200,000 dead by Election Day (Reports).

As the United States surpasses 3 million coronavirus infections, forecasters are updating their models to account for the recent resurgence and reaching a grim consensus: the next few months are going to be bad.

The national death toll is now expected eclipse 200,000 by Election Day, according to the latest models.

It’s a clear signal that, six months into the worst public health crisis in a century, the coronavirus pandemic remains as disruptive as ever. The disease has tested American leaders’ patience and political will, and outlasted efforts to contain it — swamping any hopes of a summer lull and leaving the nation’s top public health experts resigned to several more months of crushing outbreaks.

“I am despairing for the future,” said David Eisenman, the director of the UCLA Center for Public Health and Disasters. “I don’t see anything happening to indicate that [the future] will be much better.”

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It took just four weeks for the U.S. to jump from 2 million coronavirus infections to the 3 million mark. Most forecasters now say that, as case counts accelerate at a record pace, it will likely take even less time to surpass 4 million.

The dubious milestone comes a week after President Donald Trump again said coronavirus would just disappear and on the day that he threatened to cut federal funding to states that don’t fully reopen schools in a matter of weeks.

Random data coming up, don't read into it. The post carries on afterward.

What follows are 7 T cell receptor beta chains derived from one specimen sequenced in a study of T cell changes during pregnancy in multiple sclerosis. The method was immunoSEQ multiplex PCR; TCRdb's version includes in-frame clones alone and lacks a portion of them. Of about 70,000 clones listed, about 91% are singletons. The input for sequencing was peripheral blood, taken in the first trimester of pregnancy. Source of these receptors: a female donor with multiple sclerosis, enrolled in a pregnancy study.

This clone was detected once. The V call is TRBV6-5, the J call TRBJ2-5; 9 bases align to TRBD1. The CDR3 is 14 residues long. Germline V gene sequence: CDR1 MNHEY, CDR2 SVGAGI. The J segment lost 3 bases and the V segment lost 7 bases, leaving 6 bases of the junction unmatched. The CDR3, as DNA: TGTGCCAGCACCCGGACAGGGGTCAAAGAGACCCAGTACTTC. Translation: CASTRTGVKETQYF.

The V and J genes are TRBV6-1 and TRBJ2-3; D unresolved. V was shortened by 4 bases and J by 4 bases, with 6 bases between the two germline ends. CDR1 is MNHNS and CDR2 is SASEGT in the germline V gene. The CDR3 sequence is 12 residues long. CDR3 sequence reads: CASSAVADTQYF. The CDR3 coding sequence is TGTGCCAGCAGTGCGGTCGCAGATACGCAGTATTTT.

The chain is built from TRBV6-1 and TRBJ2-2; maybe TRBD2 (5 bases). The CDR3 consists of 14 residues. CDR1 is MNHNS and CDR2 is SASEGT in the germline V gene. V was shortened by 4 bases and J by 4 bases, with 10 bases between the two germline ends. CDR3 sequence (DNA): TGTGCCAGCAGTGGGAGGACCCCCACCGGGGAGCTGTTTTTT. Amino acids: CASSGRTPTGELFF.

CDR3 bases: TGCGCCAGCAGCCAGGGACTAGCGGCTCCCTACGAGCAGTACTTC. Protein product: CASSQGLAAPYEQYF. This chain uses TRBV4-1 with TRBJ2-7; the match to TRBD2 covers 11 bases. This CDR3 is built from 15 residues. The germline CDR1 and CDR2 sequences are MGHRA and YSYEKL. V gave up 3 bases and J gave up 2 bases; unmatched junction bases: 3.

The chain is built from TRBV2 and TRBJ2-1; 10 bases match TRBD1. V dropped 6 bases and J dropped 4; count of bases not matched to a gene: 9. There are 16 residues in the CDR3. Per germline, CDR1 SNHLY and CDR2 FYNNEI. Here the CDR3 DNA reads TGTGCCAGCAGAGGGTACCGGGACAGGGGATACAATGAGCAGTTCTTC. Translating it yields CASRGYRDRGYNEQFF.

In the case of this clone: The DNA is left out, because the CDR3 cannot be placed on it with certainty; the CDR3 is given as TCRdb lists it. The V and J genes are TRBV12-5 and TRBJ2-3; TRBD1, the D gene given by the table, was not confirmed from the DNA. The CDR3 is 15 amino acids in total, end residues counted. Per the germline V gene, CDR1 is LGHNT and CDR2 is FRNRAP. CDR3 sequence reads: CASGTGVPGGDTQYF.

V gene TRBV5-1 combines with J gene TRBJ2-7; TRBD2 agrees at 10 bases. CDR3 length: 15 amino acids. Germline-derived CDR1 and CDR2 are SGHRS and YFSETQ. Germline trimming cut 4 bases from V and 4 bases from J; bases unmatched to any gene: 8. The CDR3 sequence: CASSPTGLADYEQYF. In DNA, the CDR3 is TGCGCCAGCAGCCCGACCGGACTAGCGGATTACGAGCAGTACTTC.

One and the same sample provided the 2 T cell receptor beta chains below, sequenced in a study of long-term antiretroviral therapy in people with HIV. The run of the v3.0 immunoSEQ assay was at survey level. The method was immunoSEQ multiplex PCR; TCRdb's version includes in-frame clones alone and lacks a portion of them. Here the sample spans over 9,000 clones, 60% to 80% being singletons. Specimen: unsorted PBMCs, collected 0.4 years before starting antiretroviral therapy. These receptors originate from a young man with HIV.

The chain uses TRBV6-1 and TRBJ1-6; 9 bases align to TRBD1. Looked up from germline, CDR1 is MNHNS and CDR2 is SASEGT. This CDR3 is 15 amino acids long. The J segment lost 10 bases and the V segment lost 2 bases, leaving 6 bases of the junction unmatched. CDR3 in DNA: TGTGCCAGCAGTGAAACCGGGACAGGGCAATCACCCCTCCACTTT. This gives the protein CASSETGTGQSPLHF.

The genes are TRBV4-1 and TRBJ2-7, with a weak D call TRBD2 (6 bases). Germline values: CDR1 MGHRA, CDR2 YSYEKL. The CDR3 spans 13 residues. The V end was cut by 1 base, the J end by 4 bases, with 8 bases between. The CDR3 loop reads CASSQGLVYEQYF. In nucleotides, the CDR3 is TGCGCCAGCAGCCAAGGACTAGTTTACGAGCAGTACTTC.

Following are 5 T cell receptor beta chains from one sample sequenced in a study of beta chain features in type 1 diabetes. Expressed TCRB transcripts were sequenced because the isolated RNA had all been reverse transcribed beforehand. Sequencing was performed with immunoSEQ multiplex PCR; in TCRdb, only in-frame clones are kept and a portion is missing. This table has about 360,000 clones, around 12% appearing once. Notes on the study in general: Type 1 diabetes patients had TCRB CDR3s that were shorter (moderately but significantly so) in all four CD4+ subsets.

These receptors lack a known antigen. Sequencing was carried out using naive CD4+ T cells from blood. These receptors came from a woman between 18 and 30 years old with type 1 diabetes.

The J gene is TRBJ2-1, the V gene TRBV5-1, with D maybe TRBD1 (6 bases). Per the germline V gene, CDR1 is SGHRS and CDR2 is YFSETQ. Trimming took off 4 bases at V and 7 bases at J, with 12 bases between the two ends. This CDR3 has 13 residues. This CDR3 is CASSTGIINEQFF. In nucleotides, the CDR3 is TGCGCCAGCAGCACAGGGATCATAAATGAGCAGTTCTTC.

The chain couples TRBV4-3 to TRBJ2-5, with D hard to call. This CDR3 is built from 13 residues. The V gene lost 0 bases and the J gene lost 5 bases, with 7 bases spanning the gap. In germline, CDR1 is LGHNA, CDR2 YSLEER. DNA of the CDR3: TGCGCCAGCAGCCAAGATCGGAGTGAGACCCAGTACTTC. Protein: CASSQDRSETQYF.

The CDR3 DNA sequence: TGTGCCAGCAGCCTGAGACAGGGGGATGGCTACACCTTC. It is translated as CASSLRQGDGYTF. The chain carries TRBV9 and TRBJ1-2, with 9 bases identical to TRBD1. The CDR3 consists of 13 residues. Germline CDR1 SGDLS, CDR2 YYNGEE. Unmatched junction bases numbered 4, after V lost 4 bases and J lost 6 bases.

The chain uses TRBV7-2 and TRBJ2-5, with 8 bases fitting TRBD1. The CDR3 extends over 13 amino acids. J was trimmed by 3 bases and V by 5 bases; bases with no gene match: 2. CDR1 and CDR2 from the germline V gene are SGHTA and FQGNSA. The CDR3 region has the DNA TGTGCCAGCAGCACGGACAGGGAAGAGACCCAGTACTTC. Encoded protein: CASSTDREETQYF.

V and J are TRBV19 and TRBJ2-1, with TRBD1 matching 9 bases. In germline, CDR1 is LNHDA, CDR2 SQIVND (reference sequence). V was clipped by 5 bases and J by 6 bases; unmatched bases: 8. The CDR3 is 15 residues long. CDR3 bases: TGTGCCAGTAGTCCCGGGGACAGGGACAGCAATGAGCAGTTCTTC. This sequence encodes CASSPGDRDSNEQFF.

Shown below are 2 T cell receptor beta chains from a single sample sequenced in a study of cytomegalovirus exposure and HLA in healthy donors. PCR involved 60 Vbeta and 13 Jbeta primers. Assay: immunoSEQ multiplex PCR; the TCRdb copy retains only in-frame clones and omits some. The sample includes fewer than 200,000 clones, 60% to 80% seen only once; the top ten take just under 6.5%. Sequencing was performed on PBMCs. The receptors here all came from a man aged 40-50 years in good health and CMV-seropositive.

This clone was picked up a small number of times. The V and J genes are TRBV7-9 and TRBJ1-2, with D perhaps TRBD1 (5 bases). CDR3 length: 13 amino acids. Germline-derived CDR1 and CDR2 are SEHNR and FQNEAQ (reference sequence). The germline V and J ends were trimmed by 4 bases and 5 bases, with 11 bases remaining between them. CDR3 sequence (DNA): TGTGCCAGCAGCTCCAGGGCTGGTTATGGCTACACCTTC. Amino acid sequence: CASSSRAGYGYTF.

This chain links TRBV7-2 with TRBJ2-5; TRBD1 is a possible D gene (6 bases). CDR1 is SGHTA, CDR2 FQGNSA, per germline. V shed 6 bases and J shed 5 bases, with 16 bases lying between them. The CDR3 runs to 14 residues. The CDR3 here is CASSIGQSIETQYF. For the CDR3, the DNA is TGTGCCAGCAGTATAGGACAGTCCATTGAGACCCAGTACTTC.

During Wednesday’s briefing with the White House coronavirus task force, Vice President Mike Pence acknowledged the severe spikes across the South and West but nevertheless offered an optimistic view of the weeks to come.

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“We are encouraged that the average fatality rate continues to be low and steady,” he said, adding that he saw evidence that the resurgence is beginning to crest. “We believe the takeaway from this for every American, particularly in those states that are impacted, is keep doing what you’re doing.”

While the mortality rate has decreased since April as testing has improved and older Americans are more likely to remain cautious, Pence’s outlook runs counter to the growing ranks of health researchers and scientists who have charted the pandemic’s progression across the U.S. for months, and concluded that the nation’s attempts to rein in the virus have fallen well short of what was needed to secure any significant and lasting progress.

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Christopher Murray, director of the University of Washington’s Institute for Health Metrics and Evaluation, on Tuesday predicted more than 208,000 people could be dead from the virus by November. The IHME model, favored by the White House, has generally offered rosier forecasts than most, but Murray now is factoring in a greater reluctance to impose new restrictions and increased transmissions from having schools and universities reopen in the fall.

“Many states are expected to experience significant increases in cases and deaths in September and October,” he said of his modeling.

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